One of the decisions that a mystery author needs to make is which point of view to use for a mystery. Usually, we authors choose first or third person. Point of view is an important aspect of a mystery novel, at least for me, because it determines how much is going to be revealed to the reader.
Some authors choose the first person point of view. Michael Collins (AKA Dennis Lynds) used first person to tell his stories of private detective Dan Fortune. Janet Evanovich does the same thing with her Stephanie Plum series. So does Patricial Cornwell in her Kay Scarpetta series and Laurien Berenson in her Melanie Travis series. The beauty of using first person is that the events unfold for the reader just as they unfold for the character whose viewpoint is the focus of the story. In many cases, (like the examples above), that character is the sleuth. The advantage to this is that the reader can find clues, sort them out and make sense of them just as the sleuth does.
Some authors use the first person even more creatively. For instance, Agatha Christie used it in an interesting way in Murder in Mesopotamia. There, the story is told from the point of view of a nurse who's hired to attend the wife of the chief archeologist on an important dig. The nurse isn't the sleuth; in fact, Hercule Poirot is. She's not Poirot's usual scribe, either; Captain Arthur Hastings has that honor. She writes the story because, as she says, she was "in it all, and yet an outsider, so to speak." Christie also uses the first person brilliantly in The Murder of Roger Ackroyd, which I recommend if you haven't read it, and which was actually criticized harshly when it was first published. It wasn't at all a conventional mystery, and some thought Christie wasn't "playing fair."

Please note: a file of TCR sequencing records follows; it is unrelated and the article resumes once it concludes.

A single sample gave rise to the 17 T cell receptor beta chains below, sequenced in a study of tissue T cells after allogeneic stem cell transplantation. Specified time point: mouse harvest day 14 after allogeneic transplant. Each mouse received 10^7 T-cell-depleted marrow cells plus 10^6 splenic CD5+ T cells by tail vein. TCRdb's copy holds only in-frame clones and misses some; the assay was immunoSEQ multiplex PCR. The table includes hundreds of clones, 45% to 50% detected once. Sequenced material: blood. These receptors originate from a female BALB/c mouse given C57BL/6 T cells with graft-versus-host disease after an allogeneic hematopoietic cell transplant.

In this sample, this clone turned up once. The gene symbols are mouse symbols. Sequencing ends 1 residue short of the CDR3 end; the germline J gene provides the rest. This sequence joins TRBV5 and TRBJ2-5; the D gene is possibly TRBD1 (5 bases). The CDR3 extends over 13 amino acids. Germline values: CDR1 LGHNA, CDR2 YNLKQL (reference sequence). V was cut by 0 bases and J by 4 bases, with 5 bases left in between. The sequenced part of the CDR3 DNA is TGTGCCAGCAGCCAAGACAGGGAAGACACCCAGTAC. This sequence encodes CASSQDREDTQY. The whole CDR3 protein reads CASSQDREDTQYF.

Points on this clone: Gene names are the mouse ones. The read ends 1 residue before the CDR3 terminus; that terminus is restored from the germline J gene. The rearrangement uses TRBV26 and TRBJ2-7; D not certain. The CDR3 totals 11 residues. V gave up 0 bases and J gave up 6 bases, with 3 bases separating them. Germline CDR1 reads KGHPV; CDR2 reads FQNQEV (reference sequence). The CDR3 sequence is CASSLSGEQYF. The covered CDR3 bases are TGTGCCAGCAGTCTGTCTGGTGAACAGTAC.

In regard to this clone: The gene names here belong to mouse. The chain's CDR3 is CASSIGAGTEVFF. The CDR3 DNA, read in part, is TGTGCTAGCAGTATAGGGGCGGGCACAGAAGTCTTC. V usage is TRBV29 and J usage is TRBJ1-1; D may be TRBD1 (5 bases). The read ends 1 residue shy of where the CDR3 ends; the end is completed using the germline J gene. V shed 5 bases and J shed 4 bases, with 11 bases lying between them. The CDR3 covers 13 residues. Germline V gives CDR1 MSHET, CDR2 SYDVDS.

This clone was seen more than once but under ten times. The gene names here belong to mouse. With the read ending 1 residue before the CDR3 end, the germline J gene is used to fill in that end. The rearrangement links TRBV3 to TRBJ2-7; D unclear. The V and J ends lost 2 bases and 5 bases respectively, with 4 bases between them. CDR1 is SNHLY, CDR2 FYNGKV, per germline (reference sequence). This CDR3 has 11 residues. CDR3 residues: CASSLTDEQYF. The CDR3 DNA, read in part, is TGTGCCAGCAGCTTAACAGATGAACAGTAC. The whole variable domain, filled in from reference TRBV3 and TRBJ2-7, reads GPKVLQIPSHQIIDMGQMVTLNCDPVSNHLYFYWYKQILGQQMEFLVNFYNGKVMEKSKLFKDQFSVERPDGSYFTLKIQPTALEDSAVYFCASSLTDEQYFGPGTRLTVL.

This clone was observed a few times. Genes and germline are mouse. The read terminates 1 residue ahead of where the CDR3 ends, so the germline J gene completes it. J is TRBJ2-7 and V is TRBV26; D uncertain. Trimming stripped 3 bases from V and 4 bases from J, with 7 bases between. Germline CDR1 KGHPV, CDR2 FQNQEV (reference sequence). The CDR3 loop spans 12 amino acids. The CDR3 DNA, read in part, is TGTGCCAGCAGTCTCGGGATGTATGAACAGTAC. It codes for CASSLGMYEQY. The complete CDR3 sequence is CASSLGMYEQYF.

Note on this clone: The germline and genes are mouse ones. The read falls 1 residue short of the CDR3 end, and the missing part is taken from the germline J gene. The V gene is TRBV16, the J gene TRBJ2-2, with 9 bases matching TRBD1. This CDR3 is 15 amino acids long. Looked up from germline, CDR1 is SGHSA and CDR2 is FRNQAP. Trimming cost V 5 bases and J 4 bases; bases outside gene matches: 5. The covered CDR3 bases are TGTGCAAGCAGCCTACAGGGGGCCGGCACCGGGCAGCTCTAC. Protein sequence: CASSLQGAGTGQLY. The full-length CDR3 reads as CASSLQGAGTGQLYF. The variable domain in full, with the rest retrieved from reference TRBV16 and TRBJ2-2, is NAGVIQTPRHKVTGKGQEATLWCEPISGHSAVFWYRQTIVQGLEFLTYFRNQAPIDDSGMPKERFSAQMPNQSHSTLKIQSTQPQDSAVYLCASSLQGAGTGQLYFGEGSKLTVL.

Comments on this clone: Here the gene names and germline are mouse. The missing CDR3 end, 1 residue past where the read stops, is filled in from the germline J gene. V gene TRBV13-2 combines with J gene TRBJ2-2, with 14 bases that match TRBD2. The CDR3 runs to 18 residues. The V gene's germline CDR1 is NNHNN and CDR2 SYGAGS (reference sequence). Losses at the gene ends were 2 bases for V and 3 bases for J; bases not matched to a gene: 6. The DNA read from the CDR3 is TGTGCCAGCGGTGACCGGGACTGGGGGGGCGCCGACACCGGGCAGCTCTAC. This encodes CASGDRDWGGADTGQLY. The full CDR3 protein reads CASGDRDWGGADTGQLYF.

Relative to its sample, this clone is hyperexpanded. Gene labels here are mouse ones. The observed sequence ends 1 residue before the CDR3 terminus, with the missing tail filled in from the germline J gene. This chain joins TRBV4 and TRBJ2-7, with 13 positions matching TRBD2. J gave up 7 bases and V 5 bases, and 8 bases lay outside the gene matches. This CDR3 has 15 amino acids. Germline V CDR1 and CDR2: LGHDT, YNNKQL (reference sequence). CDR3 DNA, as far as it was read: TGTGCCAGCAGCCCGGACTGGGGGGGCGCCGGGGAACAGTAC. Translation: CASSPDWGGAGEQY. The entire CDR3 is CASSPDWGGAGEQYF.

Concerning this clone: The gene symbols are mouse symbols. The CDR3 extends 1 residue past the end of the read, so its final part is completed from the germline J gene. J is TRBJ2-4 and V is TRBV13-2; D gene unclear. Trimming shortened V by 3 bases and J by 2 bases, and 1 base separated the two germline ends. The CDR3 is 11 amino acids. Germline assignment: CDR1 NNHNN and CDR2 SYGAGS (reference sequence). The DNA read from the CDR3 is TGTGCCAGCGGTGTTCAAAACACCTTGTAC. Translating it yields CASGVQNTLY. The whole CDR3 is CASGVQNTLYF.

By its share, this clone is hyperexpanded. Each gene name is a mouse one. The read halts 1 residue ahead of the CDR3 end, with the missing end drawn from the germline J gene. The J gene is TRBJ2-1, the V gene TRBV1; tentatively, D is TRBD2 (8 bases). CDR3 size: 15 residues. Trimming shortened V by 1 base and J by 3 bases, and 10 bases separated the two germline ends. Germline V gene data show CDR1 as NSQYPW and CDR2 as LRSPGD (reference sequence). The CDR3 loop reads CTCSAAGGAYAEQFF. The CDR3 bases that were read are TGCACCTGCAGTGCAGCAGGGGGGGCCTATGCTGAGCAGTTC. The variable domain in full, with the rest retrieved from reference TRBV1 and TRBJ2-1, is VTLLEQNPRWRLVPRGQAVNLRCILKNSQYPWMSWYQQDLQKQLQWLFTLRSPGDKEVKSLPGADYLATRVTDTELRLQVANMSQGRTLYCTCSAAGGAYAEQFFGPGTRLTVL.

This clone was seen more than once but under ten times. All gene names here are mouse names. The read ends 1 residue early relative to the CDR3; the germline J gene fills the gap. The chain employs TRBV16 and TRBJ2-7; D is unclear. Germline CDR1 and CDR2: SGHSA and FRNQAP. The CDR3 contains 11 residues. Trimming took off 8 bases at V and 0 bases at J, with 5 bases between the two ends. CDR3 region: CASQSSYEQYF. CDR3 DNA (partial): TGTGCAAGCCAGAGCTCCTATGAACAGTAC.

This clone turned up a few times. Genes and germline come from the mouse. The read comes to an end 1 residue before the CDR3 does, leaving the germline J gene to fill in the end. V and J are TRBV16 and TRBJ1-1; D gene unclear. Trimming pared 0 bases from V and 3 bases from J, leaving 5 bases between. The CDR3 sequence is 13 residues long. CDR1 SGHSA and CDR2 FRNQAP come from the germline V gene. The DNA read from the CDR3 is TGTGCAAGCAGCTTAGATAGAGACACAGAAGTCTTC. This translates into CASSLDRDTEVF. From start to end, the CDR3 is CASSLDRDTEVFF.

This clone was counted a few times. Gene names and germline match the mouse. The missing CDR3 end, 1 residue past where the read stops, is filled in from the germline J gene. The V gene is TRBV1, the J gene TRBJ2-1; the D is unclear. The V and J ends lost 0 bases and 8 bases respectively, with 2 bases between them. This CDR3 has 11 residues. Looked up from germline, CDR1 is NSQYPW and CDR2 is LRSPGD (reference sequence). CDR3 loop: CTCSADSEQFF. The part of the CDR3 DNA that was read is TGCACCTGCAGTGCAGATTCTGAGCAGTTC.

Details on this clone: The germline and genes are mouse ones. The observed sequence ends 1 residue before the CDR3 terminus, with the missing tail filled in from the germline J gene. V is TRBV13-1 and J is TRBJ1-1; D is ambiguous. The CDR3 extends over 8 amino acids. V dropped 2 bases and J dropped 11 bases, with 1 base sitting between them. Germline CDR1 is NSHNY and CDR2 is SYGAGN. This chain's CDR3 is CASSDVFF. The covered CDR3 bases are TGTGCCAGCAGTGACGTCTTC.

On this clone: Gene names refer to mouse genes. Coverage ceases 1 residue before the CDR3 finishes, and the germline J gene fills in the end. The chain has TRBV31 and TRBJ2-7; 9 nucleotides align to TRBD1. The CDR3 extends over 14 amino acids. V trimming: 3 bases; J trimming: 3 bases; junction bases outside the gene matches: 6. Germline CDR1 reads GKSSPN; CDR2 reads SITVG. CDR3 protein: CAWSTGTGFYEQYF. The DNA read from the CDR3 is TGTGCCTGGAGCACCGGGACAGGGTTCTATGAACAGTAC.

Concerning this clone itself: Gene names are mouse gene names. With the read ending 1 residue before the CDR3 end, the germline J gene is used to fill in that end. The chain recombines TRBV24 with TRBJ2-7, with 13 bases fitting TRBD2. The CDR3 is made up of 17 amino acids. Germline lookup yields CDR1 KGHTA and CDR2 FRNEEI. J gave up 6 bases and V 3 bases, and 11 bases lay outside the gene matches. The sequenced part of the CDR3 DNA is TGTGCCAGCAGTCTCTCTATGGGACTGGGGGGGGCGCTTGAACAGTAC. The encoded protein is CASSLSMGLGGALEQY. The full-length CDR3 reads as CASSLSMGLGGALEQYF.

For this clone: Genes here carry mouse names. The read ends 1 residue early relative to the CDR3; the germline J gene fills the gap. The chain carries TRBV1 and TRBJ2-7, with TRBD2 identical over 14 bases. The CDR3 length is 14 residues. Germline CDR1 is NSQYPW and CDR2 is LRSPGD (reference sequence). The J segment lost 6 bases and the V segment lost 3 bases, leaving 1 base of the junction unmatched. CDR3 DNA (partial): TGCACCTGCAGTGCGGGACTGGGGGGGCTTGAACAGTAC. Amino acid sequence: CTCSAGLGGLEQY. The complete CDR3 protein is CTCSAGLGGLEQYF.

Many authors (myself included) use third person. The number is so great that I won't list any here. I won't speak for other authors, of course, but I use third person for several reasons. The most important reason is that I want to share several people's viewpoints with the reader. I want the reader to know what different people might be doing at the same time. I also want the reader to see how the events in the story affect different people. It's much harder to do that if one uses first person.
I also use third person because in my novels, although Joel Williams is the sleuth, he doesn't solve crimes by himself. He works with the Tilton, PA police and he learns things from more than one character. Since several people have pieces of the puzzle in my novels, I like the reader to see how those other people think, to find out what happens to them that Williams might not know about (at least at first), and to follow them throughout the novel. That's hard to do, too, if one writes using the first person.
Even if one writes in third person, though, it's still important to keep in mind what the character is probably experiencing and thinking. A story isn't believable if the characters act in unbelievable ways, given what the reader has come to expect of that character. That's why it's important, at least to me, that point of view also take into account the character's personality, background, and so on.
In one very creative use of point of view, Agatha Christie actually uses both first and third person. In The ABC Murders, the novel's point of view is divided between first person (the chapters that are Captain Hasting's personal narrative) and third person (not from Captain Hastings' personal narrative). I consider that one of the most effective uses of point of view I've encountered, actually. It gives the reader the broad perspective of third person, yet focuses on the clues as Captain Hastings learns about them. For this reason alone, I recommend it as a very effective use of perspective.
Which sort of point of view do you like? Do you prefer first person? Third person? Something else? Why?